Sounds like a Doo-Wop group, eh? But no... it's Visitors-Bearing-Gifts, Continued. My reader & email-buddy Captain Nemo also came to chat one day, bearing yet more Star Trek glasses! (Imagine my relief at not having to suffer BK food to collect the set ;)
Nemo is a bit camera-shy, and of course my blog stories are entirely voluntary -- I would never insist on photos. So instead I'll show you the great gift he brought me... a page from National Geographic detailing a NASA undewater habitat study from the 1970s, autographed by one of the original AquaNauts!
The NASA Tektite underwater habitat was inspired by Skylab, and sought to test the possibilites of scientists working under extremely isolated living conditions, such as the moon, spacecrafts, or ocean floor. In 1969, the first team of four AquaNauts spent 58 days conducting marine studies off the coast of the Virgin Islands, the requiring nearly 20 hours of decompression to return to the surface.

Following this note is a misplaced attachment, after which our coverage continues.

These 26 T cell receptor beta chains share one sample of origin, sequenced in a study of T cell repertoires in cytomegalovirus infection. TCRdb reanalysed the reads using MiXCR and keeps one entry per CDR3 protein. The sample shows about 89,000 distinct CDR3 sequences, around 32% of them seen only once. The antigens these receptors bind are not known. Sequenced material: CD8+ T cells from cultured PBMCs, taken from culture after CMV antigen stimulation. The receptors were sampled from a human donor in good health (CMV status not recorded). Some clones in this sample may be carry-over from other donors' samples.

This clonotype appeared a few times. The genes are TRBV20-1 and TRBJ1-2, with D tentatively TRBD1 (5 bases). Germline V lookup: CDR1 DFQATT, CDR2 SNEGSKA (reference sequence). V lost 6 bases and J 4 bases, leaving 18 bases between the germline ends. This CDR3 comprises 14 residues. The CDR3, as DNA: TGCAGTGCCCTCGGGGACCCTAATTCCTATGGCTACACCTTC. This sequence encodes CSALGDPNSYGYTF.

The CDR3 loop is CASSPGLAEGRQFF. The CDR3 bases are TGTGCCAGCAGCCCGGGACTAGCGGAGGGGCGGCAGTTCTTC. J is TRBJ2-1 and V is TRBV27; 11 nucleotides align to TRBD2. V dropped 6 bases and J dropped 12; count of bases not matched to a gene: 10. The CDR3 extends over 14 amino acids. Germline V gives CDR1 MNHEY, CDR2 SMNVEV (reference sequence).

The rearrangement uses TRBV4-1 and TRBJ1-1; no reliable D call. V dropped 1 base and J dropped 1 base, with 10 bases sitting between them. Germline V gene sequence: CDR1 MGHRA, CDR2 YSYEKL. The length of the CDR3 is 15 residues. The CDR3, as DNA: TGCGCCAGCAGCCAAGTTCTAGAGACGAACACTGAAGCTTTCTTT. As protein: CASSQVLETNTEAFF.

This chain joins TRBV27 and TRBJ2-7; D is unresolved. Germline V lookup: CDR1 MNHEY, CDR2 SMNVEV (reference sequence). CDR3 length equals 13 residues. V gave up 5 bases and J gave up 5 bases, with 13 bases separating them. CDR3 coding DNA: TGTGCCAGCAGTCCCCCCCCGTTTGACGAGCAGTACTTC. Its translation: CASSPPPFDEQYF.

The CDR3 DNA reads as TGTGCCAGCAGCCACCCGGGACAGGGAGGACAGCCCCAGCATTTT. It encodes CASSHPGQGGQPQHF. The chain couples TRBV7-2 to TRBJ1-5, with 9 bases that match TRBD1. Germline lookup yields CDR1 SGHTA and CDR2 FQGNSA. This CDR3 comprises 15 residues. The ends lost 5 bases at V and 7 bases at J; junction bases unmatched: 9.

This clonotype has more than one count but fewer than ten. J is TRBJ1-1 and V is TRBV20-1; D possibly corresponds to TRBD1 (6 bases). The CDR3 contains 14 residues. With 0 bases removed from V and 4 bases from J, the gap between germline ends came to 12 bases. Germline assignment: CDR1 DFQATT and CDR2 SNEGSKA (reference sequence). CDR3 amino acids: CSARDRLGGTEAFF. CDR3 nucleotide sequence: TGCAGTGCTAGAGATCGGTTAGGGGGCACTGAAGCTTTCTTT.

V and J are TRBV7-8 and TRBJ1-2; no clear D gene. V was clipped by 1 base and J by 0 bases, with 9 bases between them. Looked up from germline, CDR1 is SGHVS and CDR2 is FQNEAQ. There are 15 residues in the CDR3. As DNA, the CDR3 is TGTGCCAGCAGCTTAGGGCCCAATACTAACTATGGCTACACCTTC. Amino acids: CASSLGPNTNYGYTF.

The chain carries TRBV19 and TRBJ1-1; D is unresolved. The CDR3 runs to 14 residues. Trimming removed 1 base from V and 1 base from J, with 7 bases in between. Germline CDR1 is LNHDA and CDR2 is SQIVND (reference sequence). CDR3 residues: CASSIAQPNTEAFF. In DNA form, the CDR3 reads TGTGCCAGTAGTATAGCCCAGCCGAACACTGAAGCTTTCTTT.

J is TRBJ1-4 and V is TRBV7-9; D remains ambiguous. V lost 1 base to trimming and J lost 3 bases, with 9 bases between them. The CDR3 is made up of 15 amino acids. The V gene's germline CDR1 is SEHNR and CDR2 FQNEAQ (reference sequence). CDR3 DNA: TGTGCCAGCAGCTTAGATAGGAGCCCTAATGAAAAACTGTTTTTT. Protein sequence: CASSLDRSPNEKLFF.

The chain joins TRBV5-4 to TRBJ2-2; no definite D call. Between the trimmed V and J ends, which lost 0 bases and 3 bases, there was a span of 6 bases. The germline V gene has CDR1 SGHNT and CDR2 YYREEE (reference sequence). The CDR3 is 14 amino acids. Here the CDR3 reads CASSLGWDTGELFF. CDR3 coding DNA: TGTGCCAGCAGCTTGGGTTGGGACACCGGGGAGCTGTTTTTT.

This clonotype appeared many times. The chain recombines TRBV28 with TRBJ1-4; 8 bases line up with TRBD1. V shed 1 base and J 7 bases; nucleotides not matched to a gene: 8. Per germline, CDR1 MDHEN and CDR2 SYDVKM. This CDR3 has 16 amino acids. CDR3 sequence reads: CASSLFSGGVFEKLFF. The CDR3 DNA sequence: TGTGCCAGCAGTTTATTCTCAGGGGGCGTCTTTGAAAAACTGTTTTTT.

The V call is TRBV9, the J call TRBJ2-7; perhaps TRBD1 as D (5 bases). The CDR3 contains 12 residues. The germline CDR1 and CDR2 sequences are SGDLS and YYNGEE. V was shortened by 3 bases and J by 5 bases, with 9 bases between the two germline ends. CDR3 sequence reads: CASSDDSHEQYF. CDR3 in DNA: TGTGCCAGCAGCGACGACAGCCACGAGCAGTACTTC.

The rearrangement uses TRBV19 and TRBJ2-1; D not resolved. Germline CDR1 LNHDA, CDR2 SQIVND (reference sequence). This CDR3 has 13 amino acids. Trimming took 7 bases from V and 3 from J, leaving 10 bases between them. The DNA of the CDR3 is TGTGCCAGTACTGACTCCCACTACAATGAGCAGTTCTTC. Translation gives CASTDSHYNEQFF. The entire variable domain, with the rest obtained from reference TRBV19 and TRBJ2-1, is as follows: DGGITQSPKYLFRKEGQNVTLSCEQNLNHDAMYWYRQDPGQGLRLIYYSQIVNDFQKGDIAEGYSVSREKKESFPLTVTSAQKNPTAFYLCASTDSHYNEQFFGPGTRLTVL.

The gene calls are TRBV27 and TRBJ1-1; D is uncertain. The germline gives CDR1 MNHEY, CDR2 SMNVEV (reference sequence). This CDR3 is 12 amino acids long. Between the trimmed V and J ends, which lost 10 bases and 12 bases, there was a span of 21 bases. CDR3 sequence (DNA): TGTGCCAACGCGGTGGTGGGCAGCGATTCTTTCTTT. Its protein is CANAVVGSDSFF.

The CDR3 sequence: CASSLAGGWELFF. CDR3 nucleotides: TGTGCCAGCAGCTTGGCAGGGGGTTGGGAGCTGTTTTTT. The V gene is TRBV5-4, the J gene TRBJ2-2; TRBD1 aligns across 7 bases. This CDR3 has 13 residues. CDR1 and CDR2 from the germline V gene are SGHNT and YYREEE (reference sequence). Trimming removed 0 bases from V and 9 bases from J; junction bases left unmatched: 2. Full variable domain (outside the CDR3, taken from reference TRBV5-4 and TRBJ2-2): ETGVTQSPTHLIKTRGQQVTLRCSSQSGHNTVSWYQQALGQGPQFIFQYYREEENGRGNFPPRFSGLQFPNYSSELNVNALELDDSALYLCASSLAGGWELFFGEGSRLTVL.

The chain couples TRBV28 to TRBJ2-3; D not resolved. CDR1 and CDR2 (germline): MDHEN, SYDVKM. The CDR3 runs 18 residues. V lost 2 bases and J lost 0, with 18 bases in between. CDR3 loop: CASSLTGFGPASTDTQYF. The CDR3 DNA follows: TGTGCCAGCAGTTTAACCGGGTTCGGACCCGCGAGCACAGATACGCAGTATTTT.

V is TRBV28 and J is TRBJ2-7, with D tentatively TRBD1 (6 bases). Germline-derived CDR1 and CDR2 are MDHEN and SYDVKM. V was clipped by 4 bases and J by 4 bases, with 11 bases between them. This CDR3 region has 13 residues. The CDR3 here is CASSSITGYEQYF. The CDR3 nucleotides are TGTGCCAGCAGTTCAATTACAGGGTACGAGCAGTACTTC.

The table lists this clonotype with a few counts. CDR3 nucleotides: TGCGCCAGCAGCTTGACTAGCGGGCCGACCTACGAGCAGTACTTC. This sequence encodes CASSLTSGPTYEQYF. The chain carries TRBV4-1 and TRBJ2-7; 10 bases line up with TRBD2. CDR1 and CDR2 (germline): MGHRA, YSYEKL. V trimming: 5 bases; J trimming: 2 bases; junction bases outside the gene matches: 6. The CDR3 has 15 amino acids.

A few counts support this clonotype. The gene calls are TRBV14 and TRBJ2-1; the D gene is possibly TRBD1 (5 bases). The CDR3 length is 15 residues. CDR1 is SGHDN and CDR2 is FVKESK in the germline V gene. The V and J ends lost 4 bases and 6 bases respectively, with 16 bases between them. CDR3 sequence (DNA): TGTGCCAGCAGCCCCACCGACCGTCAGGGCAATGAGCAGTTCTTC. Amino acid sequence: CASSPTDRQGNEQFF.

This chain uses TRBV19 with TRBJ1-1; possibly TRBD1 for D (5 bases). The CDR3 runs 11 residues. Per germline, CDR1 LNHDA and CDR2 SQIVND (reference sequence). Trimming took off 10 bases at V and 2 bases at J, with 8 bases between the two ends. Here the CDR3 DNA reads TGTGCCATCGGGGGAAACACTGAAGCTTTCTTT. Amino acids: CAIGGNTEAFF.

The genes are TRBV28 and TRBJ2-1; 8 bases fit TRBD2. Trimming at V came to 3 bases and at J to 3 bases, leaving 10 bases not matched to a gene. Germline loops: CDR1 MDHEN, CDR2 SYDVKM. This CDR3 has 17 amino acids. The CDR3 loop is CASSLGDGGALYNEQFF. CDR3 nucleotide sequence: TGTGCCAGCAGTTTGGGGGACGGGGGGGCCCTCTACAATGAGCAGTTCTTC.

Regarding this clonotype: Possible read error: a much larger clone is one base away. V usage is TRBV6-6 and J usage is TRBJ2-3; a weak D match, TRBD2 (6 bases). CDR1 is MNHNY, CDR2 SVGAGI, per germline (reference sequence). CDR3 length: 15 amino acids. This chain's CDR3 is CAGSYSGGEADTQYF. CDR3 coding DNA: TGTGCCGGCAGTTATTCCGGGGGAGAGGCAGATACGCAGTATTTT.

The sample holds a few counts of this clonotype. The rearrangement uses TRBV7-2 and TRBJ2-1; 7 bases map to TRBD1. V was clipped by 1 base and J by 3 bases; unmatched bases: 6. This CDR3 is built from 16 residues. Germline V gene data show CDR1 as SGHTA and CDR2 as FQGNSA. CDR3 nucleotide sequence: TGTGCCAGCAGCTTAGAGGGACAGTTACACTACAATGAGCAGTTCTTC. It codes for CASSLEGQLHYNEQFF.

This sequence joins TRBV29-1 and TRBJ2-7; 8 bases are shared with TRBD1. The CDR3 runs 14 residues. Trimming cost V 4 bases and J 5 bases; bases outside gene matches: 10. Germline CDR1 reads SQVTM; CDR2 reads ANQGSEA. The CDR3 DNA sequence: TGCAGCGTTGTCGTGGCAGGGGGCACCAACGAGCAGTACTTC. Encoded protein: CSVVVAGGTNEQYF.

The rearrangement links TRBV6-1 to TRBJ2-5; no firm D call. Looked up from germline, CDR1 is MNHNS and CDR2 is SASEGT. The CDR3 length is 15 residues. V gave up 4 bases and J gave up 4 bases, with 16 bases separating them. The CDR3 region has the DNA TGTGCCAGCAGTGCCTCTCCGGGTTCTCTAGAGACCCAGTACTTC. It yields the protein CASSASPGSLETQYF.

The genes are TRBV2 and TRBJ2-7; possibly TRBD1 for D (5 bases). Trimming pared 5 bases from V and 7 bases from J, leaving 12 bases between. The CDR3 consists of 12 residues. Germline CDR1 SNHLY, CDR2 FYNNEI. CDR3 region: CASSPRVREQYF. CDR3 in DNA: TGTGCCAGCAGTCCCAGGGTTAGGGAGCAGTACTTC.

In 1970, Tektite II housed 10 missions, each with four scientists an an engineer to pioneer the first in-depth ecological studies. One of these included the first all-female AquaNaut team: Dr. Sylvia Mead, Dr. Renata True (then working at Tulane), and young graduate students from the Scripps Institute of Oceanography. The conducted medical research to determine blood changes, human research to gauge psychological fitness, and set records for saturation diving.
Dr. Renata True, Ph.D. has degrees in natural history, marine biology and oceanography, and now teaches physiology/anatomy at the College of the Mainland in nearby Texas City. Capt. Nemo took one of True's classes recently, and had the opportunity to discuss the NASA projects with her -- mentioning in passing that he followed the blog of a current test subject also getting a taste of confinement... though nowhere near the confinement of an underwater habitat. That is some serious dedication. I'm so thrilled to have this keepsake from her, and the admiration is all mine!